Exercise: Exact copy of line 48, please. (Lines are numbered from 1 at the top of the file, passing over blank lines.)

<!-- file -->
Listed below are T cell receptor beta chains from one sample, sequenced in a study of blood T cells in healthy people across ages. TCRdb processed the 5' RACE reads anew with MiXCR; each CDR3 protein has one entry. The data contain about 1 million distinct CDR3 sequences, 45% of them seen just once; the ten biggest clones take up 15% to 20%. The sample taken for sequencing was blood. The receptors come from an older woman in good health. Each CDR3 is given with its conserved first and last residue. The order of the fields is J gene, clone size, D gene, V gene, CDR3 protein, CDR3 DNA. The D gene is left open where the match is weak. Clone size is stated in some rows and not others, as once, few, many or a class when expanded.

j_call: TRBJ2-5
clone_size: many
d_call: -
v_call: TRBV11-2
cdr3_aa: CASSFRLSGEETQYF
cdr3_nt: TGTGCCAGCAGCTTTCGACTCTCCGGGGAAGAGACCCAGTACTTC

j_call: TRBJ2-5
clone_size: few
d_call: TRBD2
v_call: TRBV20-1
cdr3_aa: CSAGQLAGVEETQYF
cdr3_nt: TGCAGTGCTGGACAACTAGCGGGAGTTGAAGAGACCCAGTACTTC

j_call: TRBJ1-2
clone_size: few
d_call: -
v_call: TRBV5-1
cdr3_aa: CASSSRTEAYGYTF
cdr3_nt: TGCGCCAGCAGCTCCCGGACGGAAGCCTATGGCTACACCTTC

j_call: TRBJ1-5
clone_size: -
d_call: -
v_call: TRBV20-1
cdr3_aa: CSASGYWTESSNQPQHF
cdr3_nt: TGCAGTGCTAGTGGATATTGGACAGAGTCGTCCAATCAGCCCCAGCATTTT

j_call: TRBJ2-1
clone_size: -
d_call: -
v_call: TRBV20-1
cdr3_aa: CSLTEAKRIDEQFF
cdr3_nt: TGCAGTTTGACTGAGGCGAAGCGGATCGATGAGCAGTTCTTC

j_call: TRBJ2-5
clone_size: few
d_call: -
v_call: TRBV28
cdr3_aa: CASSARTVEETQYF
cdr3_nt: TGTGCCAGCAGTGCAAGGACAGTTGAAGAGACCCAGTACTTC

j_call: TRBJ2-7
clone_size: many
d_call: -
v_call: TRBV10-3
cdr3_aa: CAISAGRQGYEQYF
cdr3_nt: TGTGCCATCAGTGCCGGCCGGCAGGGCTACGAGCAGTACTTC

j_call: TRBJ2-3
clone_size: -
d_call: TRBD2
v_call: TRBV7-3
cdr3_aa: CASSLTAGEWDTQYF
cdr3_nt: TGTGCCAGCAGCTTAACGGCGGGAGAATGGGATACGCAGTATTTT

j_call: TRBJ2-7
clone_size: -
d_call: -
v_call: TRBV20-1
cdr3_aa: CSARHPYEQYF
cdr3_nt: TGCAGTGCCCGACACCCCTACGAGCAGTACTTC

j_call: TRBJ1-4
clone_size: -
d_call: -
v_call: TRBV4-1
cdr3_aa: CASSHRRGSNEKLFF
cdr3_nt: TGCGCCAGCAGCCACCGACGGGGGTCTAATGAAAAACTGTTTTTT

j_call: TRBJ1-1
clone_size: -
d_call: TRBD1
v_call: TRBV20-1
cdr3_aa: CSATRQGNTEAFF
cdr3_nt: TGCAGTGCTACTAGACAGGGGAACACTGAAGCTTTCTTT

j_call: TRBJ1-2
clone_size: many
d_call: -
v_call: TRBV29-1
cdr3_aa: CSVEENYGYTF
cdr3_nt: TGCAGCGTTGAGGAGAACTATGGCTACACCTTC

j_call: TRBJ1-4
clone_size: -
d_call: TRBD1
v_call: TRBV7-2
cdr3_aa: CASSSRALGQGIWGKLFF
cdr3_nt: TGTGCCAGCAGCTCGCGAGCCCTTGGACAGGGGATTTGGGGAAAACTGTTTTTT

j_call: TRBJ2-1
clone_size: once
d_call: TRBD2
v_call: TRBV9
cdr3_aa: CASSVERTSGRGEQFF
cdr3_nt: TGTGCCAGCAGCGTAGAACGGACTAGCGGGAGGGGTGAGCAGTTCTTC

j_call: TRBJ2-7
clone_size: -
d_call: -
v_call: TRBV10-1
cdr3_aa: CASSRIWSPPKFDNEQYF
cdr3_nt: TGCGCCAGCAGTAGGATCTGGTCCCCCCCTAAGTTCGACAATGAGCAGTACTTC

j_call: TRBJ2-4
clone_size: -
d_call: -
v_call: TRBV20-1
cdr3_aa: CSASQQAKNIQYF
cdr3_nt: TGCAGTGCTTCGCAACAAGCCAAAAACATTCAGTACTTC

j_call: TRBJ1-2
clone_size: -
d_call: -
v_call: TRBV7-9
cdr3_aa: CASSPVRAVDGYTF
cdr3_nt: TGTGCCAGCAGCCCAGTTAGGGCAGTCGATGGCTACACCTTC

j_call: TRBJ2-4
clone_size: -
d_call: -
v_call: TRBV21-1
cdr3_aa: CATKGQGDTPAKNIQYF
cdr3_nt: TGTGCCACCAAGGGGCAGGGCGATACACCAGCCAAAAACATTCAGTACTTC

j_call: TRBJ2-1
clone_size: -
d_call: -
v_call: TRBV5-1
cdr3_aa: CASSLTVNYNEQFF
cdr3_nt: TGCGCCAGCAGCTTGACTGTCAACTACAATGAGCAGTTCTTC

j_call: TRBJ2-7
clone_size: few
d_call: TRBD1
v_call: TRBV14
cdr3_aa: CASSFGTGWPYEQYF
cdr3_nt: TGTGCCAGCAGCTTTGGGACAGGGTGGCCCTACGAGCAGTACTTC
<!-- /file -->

cdr3_aa: CASSLTAGEWDTQYF